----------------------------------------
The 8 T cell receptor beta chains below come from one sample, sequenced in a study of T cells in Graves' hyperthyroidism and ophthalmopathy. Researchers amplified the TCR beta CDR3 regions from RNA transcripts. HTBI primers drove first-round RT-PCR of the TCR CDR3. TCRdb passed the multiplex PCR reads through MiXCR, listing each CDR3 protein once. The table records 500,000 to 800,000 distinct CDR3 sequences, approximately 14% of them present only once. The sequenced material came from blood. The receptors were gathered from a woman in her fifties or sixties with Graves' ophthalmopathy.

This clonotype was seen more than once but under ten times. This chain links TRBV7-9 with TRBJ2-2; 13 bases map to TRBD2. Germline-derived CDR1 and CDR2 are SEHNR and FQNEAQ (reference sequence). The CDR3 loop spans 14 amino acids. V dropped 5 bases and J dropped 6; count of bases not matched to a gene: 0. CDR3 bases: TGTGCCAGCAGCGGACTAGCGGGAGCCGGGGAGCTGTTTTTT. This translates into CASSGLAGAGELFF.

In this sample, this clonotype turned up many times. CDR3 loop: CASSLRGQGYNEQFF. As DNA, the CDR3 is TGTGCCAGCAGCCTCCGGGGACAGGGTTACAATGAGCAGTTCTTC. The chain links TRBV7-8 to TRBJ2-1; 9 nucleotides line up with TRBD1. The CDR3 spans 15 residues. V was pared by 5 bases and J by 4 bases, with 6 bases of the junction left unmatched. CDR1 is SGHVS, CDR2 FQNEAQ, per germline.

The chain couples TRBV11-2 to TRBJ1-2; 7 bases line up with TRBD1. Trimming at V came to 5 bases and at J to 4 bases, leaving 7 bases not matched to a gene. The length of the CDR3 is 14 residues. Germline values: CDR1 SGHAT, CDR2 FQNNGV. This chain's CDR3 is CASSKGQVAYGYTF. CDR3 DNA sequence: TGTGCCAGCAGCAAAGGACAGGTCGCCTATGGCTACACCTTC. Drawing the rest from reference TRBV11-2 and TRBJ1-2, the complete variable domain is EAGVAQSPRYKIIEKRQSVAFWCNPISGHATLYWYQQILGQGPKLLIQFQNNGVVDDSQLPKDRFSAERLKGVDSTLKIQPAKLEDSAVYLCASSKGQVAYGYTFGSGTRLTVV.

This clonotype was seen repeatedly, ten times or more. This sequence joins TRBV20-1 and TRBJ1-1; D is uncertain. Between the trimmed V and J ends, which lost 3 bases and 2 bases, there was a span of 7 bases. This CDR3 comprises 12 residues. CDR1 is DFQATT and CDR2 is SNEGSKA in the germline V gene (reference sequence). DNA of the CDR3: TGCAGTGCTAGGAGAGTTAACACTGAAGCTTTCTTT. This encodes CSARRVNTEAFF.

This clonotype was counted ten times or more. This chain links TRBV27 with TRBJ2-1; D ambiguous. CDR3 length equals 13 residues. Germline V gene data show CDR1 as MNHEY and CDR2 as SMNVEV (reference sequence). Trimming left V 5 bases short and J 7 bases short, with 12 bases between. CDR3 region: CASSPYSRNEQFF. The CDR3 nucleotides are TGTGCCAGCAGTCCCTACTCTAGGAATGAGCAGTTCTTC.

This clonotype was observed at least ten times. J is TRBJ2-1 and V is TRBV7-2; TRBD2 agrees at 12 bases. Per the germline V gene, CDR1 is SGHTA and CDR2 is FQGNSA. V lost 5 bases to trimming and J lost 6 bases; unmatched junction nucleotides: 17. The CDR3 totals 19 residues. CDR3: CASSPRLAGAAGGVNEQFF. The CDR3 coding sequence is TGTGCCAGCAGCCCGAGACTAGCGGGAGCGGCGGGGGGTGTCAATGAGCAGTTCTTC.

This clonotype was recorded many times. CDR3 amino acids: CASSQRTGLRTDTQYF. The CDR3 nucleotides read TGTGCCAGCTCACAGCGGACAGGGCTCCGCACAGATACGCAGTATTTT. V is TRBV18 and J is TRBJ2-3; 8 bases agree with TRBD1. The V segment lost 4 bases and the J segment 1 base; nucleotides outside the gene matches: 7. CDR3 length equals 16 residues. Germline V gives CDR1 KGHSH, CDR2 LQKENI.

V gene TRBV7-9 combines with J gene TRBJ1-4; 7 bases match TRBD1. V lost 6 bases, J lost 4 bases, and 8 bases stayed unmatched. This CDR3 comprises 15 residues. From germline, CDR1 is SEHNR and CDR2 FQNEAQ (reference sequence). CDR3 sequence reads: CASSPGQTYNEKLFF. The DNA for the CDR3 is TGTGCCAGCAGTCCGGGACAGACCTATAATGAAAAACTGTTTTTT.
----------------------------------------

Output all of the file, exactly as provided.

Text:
The 8 T cell receptor beta chains below come from one sample, sequenced in a study of T cells in Graves' hyperthyroidism and ophthalmopathy. Researchers amplified the TCR beta CDR3 regions from RNA transcripts. HTBI primers drove first-round RT-PCR of the TCR CDR3. TCRdb passed the multiplex PCR reads through MiXCR, listing each CDR3 protein once. The table records 500,000 to 800,000 distinct CDR3 sequences, approximately 14% of them present only once. The sequenced material came from blood. The receptors were gathered from a woman in her fifties or sixties with Graves' ophthalmopathy.

This clonotype was seen more than once but under ten times. This chain links TRBV7-9 with TRBJ2-2; 13 bases map to TRBD2. Germline-derived CDR1 and CDR2 are SEHNR and FQNEAQ (reference sequence). The CDR3 loop spans 14 amino acids. V dropped 5 bases and J dropped 6; count of bases not matched to a gene: 0. CDR3 bases: TGTGCCAGCAGCGGACTAGCGGGAGCCGGGGAGCTGTTTTTT. This translates into CASSGLAGAGELFF.

In this sample, this clonotype turned up many times. CDR3 loop: CASSLRGQGYNEQFF. As DNA, the CDR3 is TGTGCCAGCAGCCTCCGGGGACAGGGTTACAATGAGCAGTTCTTC. The chain links TRBV7-8 to TRBJ2-1; 9 nucleotides line up with TRBD1. The CDR3 spans 15 residues. V was pared by 5 bases and J by 4 bases, with 6 bases of the junction left unmatched. CDR1 is SGHVS, CDR2 FQNEAQ, per germline.

The chain couples TRBV11-2 to TRBJ1-2; 7 bases line up with TRBD1. Trimming at V came to 5 bases and at J to 4 bases, leaving 7 bases not matched to a gene. The length of the CDR3 is 14 residues. Germline values: CDR1 SGHAT, CDR2 FQNNGV. This chain's CDR3 is CASSKGQVAYGYTF. CDR3 DNA sequence: TGTGCCAGCAGCAAAGGACAGGTCGCCTATGGCTACACCTTC. Drawing the rest from reference TRBV11-2 and TRBJ1-2, the complete variable domain is EAGVAQSPRYKIIEKRQSVAFWCNPISGHATLYWYQQILGQGPKLLIQFQNNGVVDDSQLPKDRFSAERLKGVDSTLKIQPAKLEDSAVYLCASSKGQVAYGYTFGSGTRLTVV.

This clonotype was seen repeatedly, ten times or more. This sequence joins TRBV20-1 and TRBJ1-1; D is uncertain. Between the trimmed V and J ends, which lost 3 bases and 2 bases, there was a span of 7 bases. This CDR3 comprises 12 residues. CDR1 is DFQATT and CDR2 is SNEGSKA in the germline V gene (reference sequence). DNA of the CDR3: TGCAGTGCTAGGAGAGTTAACACTGAAGCTTTCTTT. This encodes CSARRVNTEAFF.

This clonotype was counted ten times or more. This chain links TRBV27 with TRBJ2-1; D ambiguous. CDR3 length equals 13 residues. Germline V gene data show CDR1 as MNHEY and CDR2 as SMNVEV (reference sequence). Trimming left V 5 bases short and J 7 bases short, with 12 bases between. CDR3 region: CASSPYSRNEQFF. The CDR3 nucleotides are TGTGCCAGCAGTCCCTACTCTAGGAATGAGCAGTTCTTC.

This clonotype was observed at least ten times. J is TRBJ2-1 and V is TRBV7-2; TRBD2 agrees at 12 bases. Per the germline V gene, CDR1 is SGHTA and CDR2 is FQGNSA. V lost 5 bases to trimming and J lost 6 bases; unmatched junction nucleotides: 17. The CDR3 totals 19 residues. CDR3: CASSPRLAGAAGGVNEQFF. The CDR3 coding sequence is TGTGCCAGCAGCCCGAGACTAGCGGGAGCGGCGGGGGGTGTCAATGAGCAGTTCTTC.

This clonotype was recorded many times. CDR3 amino acids: CASSQRTGLRTDTQYF. The CDR3 nucleotides read TGTGCCAGCTCACAGCGGACAGGGCTCCGCACAGATACGCAGTATTTT. V is TRBV18 and J is TRBJ2-3; 8 bases agree with TRBD1. The V segment lost 4 bases and the J segment 1 base; nucleotides outside the gene matches: 7. CDR3 length equals 16 residues. Germline V gives CDR1 KGHSH, CDR2 LQKENI.

V gene TRBV7-9 combines with J gene TRBJ1-4; 7 bases match TRBD1. V lost 6 bases, J lost 4 bases, and 8 bases stayed unmatched. This CDR3 comprises 15 residues. From germline, CDR1 is SEHNR and CDR2 FQNEAQ (reference sequence). CDR3 sequence reads: CASSPGQTYNEKLFF. The DNA for the CDR3 is TGTGCCAGCAGTCCGGGACAGACCTATAATGAAAAACTGTTTTTT.